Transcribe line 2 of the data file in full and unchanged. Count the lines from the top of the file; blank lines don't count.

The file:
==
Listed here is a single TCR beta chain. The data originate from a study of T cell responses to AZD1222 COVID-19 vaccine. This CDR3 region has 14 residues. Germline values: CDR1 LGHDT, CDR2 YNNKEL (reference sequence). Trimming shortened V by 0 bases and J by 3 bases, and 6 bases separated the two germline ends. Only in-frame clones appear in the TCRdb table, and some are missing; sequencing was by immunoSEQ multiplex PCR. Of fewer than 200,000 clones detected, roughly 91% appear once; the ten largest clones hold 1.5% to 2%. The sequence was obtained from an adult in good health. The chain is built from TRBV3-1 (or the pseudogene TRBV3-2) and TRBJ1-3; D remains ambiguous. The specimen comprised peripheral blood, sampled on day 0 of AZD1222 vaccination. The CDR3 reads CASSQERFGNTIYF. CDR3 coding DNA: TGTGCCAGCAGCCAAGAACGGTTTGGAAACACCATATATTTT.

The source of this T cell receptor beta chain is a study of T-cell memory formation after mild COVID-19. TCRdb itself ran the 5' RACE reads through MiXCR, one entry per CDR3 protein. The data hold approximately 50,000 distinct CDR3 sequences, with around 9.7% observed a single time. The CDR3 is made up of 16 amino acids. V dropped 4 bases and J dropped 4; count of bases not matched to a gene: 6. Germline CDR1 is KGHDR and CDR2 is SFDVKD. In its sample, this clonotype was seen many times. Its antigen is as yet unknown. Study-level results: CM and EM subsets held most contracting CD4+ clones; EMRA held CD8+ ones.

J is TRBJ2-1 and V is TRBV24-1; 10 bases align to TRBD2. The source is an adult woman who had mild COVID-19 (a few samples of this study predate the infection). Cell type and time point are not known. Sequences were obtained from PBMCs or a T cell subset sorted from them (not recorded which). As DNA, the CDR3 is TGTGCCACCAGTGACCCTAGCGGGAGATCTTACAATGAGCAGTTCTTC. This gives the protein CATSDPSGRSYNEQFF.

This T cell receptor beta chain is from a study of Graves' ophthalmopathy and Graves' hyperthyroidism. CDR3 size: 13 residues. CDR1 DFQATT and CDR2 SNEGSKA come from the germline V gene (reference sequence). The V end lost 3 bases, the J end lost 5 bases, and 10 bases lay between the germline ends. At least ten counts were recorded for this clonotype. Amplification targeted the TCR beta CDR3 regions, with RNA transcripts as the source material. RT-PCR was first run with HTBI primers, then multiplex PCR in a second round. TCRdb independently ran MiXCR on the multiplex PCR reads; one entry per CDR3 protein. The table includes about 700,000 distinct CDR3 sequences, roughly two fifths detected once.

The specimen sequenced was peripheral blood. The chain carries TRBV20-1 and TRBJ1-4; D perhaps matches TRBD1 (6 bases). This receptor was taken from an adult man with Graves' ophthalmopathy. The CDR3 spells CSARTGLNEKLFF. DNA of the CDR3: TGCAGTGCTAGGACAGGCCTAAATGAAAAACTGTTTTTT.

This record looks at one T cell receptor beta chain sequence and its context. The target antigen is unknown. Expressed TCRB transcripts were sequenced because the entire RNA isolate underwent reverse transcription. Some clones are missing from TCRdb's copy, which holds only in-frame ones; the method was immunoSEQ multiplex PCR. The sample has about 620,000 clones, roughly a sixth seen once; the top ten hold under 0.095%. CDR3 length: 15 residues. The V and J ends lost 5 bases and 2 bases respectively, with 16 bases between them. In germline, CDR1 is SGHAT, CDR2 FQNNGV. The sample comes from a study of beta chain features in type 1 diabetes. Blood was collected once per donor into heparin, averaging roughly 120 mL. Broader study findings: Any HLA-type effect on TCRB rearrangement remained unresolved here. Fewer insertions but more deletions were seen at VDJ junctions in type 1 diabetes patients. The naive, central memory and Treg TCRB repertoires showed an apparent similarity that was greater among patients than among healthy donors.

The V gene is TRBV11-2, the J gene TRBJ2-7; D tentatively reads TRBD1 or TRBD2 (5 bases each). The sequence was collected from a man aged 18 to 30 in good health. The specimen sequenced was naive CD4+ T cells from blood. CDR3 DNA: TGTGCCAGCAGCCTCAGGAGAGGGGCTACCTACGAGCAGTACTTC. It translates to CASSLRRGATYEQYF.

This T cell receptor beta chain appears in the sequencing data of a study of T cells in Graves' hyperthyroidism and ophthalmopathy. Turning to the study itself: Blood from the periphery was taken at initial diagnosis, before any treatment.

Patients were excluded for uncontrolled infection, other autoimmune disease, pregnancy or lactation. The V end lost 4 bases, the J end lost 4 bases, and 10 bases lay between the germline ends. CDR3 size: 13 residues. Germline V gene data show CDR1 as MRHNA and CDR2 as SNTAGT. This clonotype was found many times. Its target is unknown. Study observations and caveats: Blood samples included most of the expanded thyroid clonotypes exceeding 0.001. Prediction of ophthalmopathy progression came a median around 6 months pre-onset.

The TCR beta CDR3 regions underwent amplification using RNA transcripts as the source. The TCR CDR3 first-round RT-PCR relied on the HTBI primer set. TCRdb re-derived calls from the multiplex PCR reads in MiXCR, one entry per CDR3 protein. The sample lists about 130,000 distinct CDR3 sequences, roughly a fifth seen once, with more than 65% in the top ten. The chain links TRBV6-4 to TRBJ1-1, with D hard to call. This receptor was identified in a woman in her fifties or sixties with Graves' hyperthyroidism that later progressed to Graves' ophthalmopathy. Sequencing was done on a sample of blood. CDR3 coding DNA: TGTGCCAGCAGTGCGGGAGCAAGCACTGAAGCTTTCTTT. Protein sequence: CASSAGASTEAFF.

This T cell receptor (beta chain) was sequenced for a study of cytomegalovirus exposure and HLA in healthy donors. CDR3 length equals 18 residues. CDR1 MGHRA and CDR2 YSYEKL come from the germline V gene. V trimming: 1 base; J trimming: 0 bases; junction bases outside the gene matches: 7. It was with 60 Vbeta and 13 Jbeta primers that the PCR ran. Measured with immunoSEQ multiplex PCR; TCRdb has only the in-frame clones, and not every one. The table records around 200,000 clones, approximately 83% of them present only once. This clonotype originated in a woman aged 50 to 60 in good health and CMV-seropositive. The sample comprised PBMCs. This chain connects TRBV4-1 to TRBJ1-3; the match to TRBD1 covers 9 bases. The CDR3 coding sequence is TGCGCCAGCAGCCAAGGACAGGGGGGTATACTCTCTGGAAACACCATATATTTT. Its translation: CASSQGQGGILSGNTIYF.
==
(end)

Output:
The source of this T cell receptor beta chain is a study of T-cell memory formation after mild COVID-19. TCRdb itself ran the 5' RACE reads through MiXCR, one entry per CDR3 protein. The data hold approximately 50,000 distinct CDR3 sequences, with around 9.7% observed a single time. The CDR3 is made up of 16 amino acids. V dropped 4 bases and J dropped 4; count of bases not matched to a gene: 6. Germline CDR1 is KGHDR and CDR2 is SFDVKD. In its sample, this clonotype was seen many times. Its antigen is as yet unknown. Study-level results: CM and EM subsets held most contracting CD4+ clones; EMRA held CD8+ ones.